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'Actors competing more than ever before with advent of OTT content'

Actors competing more than ever before with advent of OTT content

Kolkata: The burst of content on OTT platforms and its popularity has shattered language barriers for the audience and ensured that actors continuously "buck up" and improvise to stay ahead of the competition, feels Bengali superstar Abir Chatterjee.

A variety of entertainment material is up for grabs on a host of OTT streaming sites notwithstanding, good-old cinema in theatres is here to stay, said the popular actor.

"It is difficult to say at this juncture as it Is early days. When we were introduced to television, the cable network and VCR, many people had said the end of cinema is near, but it has sustained. So, I think OTT and movies in theatres will co-exist, though we might see a change in viewing patterns," Chatterjee told PTI in an interview.

He said actors, as well as the audience, have evolved in the two years since the COVID-19 pandemic struck and are still trying to adjust to the changing scenario.

"OTT has broken the language barrier. Today, people can watch cinematic work from India and across the globe in multiple languages, so the consumer is actually the king. If you don't like a particular content, just move on with a single swipe. Competition is immense and you are pitted against everyone associated with this profession. Therefore, I think we need to buck up more, improvise and improve ourselves to stay in the race," Chatterjee, synonymous with the iconic character of detective 'Byomkesh Bakshi', said.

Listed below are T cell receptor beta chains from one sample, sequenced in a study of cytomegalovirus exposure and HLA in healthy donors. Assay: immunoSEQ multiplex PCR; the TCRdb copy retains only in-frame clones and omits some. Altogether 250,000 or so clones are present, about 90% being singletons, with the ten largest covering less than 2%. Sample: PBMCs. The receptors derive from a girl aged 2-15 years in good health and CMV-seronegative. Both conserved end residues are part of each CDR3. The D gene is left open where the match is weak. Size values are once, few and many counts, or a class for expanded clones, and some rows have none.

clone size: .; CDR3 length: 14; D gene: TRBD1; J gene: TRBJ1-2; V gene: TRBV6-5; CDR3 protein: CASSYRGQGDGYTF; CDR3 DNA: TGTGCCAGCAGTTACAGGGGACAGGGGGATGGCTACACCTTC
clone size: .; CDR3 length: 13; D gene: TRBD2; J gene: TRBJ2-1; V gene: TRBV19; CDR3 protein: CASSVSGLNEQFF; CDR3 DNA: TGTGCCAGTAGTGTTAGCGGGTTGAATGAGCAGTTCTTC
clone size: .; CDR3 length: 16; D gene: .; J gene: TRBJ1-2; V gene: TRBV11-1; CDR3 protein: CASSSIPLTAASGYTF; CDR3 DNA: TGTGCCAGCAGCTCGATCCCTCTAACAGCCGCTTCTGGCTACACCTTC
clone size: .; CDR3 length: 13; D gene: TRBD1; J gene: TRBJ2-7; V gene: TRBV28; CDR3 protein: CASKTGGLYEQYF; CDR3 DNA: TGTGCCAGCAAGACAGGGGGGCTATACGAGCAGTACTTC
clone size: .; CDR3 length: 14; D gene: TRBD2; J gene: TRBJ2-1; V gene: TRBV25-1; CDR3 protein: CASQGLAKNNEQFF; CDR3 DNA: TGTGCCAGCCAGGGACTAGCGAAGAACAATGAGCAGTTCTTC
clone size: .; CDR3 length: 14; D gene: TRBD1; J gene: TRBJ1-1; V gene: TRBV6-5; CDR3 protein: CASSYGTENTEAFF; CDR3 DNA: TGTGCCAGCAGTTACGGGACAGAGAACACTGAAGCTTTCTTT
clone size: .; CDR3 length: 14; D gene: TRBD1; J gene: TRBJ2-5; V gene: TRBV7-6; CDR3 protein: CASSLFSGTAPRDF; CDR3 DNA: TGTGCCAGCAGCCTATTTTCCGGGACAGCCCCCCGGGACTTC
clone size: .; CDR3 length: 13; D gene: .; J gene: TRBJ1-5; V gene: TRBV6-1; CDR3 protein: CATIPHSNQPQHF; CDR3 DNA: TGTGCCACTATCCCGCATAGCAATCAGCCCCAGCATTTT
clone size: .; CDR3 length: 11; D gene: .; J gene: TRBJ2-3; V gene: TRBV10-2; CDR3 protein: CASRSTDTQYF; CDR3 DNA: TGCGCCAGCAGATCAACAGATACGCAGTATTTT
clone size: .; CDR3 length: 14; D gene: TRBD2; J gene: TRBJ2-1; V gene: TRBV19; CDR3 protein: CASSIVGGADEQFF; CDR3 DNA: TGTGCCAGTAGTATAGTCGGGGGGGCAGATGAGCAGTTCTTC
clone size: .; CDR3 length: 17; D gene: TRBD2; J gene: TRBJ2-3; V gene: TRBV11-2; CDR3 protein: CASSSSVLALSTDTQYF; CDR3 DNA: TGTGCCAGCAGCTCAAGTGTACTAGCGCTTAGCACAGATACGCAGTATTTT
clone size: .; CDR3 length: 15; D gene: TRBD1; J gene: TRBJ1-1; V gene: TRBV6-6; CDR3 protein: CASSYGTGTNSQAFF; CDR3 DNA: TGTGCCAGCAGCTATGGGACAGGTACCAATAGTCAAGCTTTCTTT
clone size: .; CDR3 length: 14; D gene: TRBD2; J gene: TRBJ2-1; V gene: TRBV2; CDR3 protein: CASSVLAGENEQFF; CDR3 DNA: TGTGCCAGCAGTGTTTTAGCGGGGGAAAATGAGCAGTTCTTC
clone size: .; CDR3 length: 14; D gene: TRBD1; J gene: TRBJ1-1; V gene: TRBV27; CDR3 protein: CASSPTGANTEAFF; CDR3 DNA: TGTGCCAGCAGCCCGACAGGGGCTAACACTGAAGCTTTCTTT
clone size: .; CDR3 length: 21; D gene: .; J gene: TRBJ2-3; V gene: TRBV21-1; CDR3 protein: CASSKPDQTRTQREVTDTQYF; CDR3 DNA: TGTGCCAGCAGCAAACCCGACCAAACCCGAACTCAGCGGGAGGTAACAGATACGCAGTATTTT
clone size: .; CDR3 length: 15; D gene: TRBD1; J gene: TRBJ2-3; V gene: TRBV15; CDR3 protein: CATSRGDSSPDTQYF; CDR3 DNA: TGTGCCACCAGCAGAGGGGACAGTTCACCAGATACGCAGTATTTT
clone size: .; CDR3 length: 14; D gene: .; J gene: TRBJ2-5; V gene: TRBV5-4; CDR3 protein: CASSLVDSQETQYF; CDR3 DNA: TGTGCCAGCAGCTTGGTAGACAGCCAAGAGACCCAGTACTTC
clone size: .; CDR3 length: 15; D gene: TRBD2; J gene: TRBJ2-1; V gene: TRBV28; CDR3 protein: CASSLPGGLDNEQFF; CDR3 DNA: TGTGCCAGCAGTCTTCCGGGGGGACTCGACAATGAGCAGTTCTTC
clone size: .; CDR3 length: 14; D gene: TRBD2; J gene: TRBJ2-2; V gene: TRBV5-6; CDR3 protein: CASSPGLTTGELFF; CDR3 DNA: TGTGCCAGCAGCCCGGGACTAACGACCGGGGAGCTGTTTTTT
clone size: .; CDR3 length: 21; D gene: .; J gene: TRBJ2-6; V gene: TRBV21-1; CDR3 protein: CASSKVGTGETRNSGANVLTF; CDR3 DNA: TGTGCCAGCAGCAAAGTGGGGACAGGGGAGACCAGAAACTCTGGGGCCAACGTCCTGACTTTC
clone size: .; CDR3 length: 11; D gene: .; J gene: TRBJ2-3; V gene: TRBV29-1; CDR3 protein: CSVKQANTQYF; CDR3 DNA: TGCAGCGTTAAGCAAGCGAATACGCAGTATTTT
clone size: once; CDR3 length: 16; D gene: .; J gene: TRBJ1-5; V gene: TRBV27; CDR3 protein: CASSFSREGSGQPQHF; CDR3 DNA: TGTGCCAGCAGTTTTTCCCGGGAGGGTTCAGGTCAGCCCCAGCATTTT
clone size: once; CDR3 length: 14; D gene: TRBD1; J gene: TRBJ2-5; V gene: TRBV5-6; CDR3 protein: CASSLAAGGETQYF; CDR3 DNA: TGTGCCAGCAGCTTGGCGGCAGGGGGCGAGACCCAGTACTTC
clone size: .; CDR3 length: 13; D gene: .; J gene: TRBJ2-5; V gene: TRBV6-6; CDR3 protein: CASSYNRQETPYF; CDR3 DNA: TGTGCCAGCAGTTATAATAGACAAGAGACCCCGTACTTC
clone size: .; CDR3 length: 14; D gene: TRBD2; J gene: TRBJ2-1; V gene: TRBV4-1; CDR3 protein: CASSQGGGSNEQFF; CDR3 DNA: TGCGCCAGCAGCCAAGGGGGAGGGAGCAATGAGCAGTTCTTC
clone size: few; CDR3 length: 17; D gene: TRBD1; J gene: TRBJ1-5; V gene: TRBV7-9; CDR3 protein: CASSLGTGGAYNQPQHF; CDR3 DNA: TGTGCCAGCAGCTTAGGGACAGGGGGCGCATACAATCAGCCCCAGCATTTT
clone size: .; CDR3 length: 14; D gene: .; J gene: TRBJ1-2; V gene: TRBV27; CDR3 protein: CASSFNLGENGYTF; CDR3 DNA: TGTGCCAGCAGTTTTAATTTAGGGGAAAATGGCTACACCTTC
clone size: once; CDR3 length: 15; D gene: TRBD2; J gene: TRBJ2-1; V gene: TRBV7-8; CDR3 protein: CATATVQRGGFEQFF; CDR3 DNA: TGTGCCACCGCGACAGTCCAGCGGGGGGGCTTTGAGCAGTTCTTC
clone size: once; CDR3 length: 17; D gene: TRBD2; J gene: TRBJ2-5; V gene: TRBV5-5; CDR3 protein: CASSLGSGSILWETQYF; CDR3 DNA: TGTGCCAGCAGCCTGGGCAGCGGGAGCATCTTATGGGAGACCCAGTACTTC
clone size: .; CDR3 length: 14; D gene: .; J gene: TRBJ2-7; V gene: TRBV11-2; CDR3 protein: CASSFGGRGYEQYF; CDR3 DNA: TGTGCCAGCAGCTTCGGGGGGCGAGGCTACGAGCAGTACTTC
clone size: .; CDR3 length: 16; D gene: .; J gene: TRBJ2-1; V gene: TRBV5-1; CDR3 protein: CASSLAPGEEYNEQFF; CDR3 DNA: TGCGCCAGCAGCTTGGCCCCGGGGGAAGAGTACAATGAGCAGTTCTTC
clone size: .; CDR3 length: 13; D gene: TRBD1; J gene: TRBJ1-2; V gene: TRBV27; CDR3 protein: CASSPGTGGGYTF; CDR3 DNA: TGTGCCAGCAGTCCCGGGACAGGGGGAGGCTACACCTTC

He is also awaiting the release of his first Hindi-language venture, on OTT, which is at the post-production stage.

Asked about his Bollywood ambitions as some of his contemporaries have tasted success in Hindi films, a smiling Chatterjee quipped, "Let us first see the audience feedback on my debut in the Hindi space on OTT, then I will take a call on working in Bollywood. Also, I had a lot of pending shoots back here and completing those was my first priority."

The actor has numerous film shoots lined up in the next few months, while some completed projects have been awaiting release, including Arindam Sil's 'Mayakumari', which celebrates 100 years of Bengali cinema and Indradeep Dasgupta's 'Agantuk', an account of the loneliness of the older generation.

Chatterjee will return as 'Byomkesh Bakshi', "a character I have been living with for the last 12 years" in Sil's 'Bishupal Bodh', which will go on floors soon.

He will also reprise the role of 'Sonada', a happy-go-lucky young professor who has a penchant for finding hidden treasures, in 'Karna Subarner Guptodhan'.

"I consider myself to be very lucky to have portrayed iconic characters, which people have loved so much. I started getting all the recognition playing 'Byomkesh'. However, I was pleasantly surprised with the popularity of 'Sonada', especially among the younger generation within a span of a few years, because it's a completely new brand that we had introduced with no literary background," the actor, who has an enviable female fan following, said.

Quizzed about donning the director's hat anytime soon, Chatterjee answered in the negative.

"There is a desire like most actors, but no, not in the near future for sure," he said.

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